The Georgia Dock chicken-price index, an industry benchmark whose reliability has been questioned in recent months, won’t be published this week because of a lack of data from participating producers, the Georgia Department of Agriculture said.
The department, which has compiled the index since 1972, had a “significant reduction” in participants after new reporting requirements were established, spokeswoman Julie McPeake said Wednesday in a telephone interview. She declined to comment on the number of producers contributing data, while saying the total was insufficient.
The index came under fresh scrutiny after the largest U.S. producers were named as defendants in a series of lawsuits filed since September alleging collusion to control supply and drive up prices, something the companies denied. The index has also been criticized by the director of Georgia Department of Agriculture’s weekly chicken-price report, who complained of inadequate resources and a lack of cooperation from the chicken companies.
The gauge has been used widely to help formulate some of the sales contracts between producers and consumers. The wholesale value of the U.S. chicken industry’s annual shipments is $60 billion, according to the National Chicken Council.
The Georgia agriculture agency asked participants to sign and return affidavits and attestations by Tuesday to confirm their data is accurate. McPeake said the department received some documents from some companies, while others may need more time. She declined to provide the names and exact number of participants.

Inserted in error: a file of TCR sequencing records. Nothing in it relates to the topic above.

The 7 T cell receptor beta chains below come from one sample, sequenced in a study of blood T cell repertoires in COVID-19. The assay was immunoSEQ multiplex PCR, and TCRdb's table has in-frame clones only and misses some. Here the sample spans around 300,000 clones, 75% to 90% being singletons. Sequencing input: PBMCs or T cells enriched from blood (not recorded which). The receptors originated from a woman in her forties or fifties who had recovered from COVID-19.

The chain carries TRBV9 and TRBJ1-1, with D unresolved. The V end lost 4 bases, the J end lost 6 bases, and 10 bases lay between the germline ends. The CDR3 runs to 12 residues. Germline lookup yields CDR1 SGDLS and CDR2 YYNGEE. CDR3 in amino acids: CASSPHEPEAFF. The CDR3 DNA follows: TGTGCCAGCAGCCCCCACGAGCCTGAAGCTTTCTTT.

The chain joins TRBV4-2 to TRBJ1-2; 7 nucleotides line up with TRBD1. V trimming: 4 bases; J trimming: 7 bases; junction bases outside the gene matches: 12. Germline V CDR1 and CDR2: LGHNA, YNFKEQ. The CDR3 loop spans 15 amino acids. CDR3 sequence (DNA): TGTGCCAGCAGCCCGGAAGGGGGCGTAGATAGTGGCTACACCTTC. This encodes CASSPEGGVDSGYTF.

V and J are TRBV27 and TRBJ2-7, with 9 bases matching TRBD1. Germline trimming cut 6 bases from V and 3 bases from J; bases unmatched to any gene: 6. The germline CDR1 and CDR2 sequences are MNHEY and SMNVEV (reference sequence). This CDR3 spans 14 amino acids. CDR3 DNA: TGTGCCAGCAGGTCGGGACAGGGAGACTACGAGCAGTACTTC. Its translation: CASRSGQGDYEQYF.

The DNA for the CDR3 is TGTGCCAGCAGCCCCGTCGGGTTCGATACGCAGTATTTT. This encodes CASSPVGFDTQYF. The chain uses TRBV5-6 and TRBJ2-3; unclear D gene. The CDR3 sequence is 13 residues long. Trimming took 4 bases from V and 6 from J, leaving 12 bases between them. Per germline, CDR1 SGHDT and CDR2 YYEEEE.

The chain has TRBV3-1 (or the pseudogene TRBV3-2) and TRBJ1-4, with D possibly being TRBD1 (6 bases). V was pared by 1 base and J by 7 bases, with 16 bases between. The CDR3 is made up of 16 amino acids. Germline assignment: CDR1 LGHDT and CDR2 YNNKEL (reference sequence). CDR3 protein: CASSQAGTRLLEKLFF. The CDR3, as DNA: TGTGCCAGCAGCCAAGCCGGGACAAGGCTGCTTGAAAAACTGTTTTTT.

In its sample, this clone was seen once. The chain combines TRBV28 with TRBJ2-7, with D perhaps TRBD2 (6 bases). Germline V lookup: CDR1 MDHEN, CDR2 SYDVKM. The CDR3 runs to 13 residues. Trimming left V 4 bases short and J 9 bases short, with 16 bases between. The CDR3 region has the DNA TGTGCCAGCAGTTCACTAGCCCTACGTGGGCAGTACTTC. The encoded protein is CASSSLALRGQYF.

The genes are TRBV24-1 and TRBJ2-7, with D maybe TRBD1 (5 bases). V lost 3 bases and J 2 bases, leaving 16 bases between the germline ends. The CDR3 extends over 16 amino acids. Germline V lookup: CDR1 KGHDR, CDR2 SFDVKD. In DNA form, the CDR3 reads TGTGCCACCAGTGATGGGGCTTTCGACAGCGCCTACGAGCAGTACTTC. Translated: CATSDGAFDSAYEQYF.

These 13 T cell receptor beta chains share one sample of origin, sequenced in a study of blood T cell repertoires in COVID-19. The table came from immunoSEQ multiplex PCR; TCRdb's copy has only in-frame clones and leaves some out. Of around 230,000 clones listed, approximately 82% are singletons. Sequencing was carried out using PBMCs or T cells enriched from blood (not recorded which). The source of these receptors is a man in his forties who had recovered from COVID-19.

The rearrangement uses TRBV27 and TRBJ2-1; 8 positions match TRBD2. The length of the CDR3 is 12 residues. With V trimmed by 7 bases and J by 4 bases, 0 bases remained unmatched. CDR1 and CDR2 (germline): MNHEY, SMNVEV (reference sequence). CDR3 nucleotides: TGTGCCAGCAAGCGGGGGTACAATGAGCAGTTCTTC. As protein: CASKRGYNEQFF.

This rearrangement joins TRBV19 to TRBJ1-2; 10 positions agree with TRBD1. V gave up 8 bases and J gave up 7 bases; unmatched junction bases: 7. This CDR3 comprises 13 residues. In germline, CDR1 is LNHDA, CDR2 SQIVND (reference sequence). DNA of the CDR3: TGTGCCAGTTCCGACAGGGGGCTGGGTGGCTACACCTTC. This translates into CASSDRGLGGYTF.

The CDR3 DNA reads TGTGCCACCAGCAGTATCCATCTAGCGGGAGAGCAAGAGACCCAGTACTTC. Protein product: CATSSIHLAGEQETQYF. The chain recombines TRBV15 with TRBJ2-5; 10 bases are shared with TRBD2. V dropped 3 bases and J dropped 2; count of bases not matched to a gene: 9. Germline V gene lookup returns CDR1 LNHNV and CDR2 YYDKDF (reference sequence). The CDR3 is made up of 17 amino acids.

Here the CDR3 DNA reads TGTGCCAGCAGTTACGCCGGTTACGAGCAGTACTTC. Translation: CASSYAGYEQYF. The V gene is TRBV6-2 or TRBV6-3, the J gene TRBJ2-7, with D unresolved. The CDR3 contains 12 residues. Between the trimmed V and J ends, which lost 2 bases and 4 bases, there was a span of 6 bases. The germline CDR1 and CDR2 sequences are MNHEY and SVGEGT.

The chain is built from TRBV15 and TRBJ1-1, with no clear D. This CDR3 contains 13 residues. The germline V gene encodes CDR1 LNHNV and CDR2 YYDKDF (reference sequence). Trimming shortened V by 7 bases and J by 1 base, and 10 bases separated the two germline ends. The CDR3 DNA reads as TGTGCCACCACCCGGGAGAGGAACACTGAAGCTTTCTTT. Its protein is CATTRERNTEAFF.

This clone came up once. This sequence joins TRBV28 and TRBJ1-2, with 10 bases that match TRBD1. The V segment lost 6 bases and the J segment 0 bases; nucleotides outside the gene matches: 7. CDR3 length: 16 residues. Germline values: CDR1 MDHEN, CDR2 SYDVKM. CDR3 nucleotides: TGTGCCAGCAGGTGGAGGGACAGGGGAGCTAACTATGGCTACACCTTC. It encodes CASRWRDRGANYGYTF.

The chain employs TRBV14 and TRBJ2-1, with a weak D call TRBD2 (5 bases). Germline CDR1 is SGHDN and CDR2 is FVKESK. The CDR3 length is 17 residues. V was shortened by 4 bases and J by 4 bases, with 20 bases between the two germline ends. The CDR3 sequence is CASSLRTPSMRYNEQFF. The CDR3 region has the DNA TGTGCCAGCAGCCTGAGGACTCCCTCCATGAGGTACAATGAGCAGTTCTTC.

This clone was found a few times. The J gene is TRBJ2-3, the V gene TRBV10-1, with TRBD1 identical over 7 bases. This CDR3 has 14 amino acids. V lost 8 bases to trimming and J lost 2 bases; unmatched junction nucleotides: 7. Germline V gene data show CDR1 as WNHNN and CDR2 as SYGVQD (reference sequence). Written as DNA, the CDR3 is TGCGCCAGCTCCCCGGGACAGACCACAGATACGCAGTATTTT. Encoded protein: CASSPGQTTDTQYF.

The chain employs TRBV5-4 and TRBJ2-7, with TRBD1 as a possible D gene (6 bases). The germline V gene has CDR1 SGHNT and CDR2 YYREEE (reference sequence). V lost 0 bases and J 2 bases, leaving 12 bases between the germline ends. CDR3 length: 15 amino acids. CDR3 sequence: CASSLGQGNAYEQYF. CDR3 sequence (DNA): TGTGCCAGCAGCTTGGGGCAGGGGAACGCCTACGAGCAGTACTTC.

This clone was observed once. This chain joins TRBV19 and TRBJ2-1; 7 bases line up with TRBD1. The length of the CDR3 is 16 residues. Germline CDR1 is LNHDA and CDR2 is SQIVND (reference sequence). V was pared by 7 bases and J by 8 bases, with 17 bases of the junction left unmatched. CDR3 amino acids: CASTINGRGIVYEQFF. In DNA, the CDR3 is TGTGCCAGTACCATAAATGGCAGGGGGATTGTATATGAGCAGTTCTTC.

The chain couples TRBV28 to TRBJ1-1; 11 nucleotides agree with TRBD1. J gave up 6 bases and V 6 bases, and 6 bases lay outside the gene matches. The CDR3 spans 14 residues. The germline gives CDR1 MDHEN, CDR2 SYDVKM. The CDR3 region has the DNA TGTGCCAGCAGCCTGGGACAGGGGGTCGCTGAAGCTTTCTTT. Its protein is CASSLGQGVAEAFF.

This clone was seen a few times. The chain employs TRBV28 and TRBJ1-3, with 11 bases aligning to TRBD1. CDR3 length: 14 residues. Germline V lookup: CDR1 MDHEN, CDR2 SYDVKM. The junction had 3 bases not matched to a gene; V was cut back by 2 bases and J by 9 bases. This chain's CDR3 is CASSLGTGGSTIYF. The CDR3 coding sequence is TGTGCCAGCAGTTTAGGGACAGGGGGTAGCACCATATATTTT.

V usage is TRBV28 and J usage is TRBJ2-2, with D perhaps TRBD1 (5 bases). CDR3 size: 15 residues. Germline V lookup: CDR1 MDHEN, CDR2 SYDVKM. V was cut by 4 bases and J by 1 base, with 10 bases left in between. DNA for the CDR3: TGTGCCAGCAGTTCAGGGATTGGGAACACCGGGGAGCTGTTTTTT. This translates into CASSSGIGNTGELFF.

“We do understand we gave them a short turnaround,” she said. “It is possible we may resume publishing the Georgia Dock in the future.”
Pilgrim’s Pride Corp., the second-largest U.S. chicken supplier. still is participating in the index. The company is “comfortable” attesting to the accuracy of its data, Chief Executive Officer Bill Lovette said Wednesday on a conference call with analysts.
Tyson Foods Inc., the biggest U.S. producer, submitted a signed affidavit to the state saying it “will continue to provide accurate pricing information to the index, as we always have,” company spokesman Worth Sparkman said Wednesday in an e-mail.
“As part of our usual practice, we provided our company’s data to the index this week,” Sparkman said.
Sanderson Farms Inc., the third-largest producer, didn’t immediately respond to requests for comment. The company said earlier in the week it was considering the request for affidavits.
Tyson fell 3.6 percent to $56.81 in New York. Pilgrim’s dropped 3.8 percent to $17.61, the lowest closing price since March 2014.
The Georgia Dock quoted poultry price, published on Wednesdays, is an average of offering prices for birds weighing 2.5 pounds (0.5 kilogram) to 3 pounds. In the past, as many as 10 producers participated, including Tyson and Sanderson. Each company’s data is weighted according to production capacity.
Georgia Dock has been an effective pricing tool for “select” chicken products historically, Pilgrim’s Lovette said. Less than 5 percent of his company’s U.S. sales are tied to the index, with customers choosing from a range of pricing tools, he said.
McPeake of the Georgia agency said it’s the first time the chicken benchmark was suspended, according to current department officials. The state’s new requirements also apply to data it collects for reports published on other days of the week, including the Georgia Preliminary Weighted Average Whole Bird Poultry Price on Thursdays, she said.
“Producers have been saying Georgia Dock plays only a small role in sales, and if so, the impact could be nominal,” Vicki Bryan, a senior high yield analyst at Gimme Credit LLC, said Wednesday in a report. “We’re not so sure, and already have taken a more conservative outlook in our estimates versus market consensus for revenue and profit” for Pilgrim’s Pride through 2017, she said.